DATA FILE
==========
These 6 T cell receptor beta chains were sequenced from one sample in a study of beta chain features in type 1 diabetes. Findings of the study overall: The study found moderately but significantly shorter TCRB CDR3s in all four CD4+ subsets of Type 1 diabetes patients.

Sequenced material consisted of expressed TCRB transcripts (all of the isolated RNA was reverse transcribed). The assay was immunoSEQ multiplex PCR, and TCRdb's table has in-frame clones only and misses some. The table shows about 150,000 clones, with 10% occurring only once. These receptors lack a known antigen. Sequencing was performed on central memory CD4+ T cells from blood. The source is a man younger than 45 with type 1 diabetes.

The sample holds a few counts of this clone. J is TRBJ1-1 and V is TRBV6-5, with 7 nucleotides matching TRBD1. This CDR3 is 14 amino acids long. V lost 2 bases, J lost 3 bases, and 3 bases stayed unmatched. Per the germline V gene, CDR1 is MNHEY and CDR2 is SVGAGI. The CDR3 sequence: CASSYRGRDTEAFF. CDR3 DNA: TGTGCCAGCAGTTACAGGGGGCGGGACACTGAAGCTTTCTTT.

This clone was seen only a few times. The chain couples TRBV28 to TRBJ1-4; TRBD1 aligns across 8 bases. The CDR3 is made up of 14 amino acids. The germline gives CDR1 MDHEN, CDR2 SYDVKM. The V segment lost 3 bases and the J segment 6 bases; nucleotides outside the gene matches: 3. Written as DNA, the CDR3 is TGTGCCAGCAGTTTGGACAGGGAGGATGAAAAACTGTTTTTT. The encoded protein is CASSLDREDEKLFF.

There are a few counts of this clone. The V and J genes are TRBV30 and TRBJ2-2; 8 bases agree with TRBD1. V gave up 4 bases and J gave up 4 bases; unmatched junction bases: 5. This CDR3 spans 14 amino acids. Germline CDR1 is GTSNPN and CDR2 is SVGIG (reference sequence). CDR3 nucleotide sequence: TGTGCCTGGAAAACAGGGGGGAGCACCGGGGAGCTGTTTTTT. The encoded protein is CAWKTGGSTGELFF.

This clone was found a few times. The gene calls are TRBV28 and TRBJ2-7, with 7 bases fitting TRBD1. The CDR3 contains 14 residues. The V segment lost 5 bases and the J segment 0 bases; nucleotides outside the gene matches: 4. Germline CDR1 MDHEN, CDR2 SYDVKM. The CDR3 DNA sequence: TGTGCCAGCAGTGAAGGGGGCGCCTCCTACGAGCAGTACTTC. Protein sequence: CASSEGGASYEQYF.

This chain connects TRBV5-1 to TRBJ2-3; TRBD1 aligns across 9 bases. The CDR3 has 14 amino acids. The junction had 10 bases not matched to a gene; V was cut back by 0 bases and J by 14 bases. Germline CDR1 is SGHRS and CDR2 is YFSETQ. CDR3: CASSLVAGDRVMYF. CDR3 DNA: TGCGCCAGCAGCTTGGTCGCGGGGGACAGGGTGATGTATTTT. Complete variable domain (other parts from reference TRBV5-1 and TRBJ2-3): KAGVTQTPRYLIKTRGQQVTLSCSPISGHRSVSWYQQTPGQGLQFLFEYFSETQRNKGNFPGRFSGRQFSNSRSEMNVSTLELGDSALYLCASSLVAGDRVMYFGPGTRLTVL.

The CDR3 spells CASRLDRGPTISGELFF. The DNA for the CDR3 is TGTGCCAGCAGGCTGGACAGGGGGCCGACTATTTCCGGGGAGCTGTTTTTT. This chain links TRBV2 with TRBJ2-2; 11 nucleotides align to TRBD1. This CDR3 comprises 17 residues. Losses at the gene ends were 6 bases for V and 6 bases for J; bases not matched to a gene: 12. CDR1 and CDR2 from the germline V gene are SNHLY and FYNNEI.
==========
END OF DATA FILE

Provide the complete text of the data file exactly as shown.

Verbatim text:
These 6 T cell receptor beta chains were sequenced from one sample in a study of beta chain features in type 1 diabetes. Findings of the study overall: The study found moderately but significantly shorter TCRB CDR3s in all four CD4+ subsets of Type 1 diabetes patients.

Sequenced material consisted of expressed TCRB transcripts (all of the isolated RNA was reverse transcribed). The assay was immunoSEQ multiplex PCR, and TCRdb's table has in-frame clones only and misses some. The table shows about 150,000 clones, with 10% occurring only once. These receptors lack a known antigen. Sequencing was performed on central memory CD4+ T cells from blood. The source is a man younger than 45 with type 1 diabetes.

The sample holds a few counts of this clone. J is TRBJ1-1 and V is TRBV6-5, with 7 nucleotides matching TRBD1. This CDR3 is 14 amino acids long. V lost 2 bases, J lost 3 bases, and 3 bases stayed unmatched. Per the germline V gene, CDR1 is MNHEY and CDR2 is SVGAGI. The CDR3 sequence: CASSYRGRDTEAFF. CDR3 DNA: TGTGCCAGCAGTTACAGGGGGCGGGACACTGAAGCTTTCTTT.

This clone was seen only a few times. The chain couples TRBV28 to TRBJ1-4; TRBD1 aligns across 8 bases. The CDR3 is made up of 14 amino acids. The germline gives CDR1 MDHEN, CDR2 SYDVKM. The V segment lost 3 bases and the J segment 6 bases; nucleotides outside the gene matches: 3. Written as DNA, the CDR3 is TGTGCCAGCAGTTTGGACAGGGAGGATGAAAAACTGTTTTTT. The encoded protein is CASSLDREDEKLFF.

There are a few counts of this clone. The V and J genes are TRBV30 and TRBJ2-2; 8 bases agree with TRBD1. V gave up 4 bases and J gave up 4 bases; unmatched junction bases: 5. This CDR3 spans 14 amino acids. Germline CDR1 is GTSNPN and CDR2 is SVGIG (reference sequence). CDR3 nucleotide sequence: TGTGCCTGGAAAACAGGGGGGAGCACCGGGGAGCTGTTTTTT. The encoded protein is CAWKTGGSTGELFF.

This clone was found a few times. The gene calls are TRBV28 and TRBJ2-7, with 7 bases fitting TRBD1. The CDR3 contains 14 residues. The V segment lost 5 bases and the J segment 0 bases; nucleotides outside the gene matches: 4. Germline CDR1 MDHEN, CDR2 SYDVKM. The CDR3 DNA sequence: TGTGCCAGCAGTGAAGGGGGCGCCTCCTACGAGCAGTACTTC. Protein sequence: CASSEGGASYEQYF.

This chain connects TRBV5-1 to TRBJ2-3; TRBD1 aligns across 9 bases. The CDR3 has 14 amino acids. The junction had 10 bases not matched to a gene; V was cut back by 0 bases and J by 14 bases. Germline CDR1 is SGHRS and CDR2 is YFSETQ. CDR3: CASSLVAGDRVMYF. CDR3 DNA: TGCGCCAGCAGCTTGGTCGCGGGGGACAGGGTGATGTATTTT. Complete variable domain (other parts from reference TRBV5-1 and TRBJ2-3): KAGVTQTPRYLIKTRGQQVTLSCSPISGHRSVSWYQQTPGQGLQFLFEYFSETQRNKGNFPGRFSGRQFSNSRSEMNVSTLELGDSALYLCASSLVAGDRVMYFGPGTRLTVL.

The CDR3 spells CASRLDRGPTISGELFF. The DNA for the CDR3 is TGTGCCAGCAGGCTGGACAGGGGGCCGACTATTTCCGGGGAGCTGTTTTTT. This chain links TRBV2 with TRBJ2-2; 11 nucleotides align to TRBD1. This CDR3 comprises 17 residues. Losses at the gene ends were 6 bases for V and 6 bases for J; bases not matched to a gene: 12. CDR1 and CDR2 from the germline V gene are SNHLY and FYNNEI.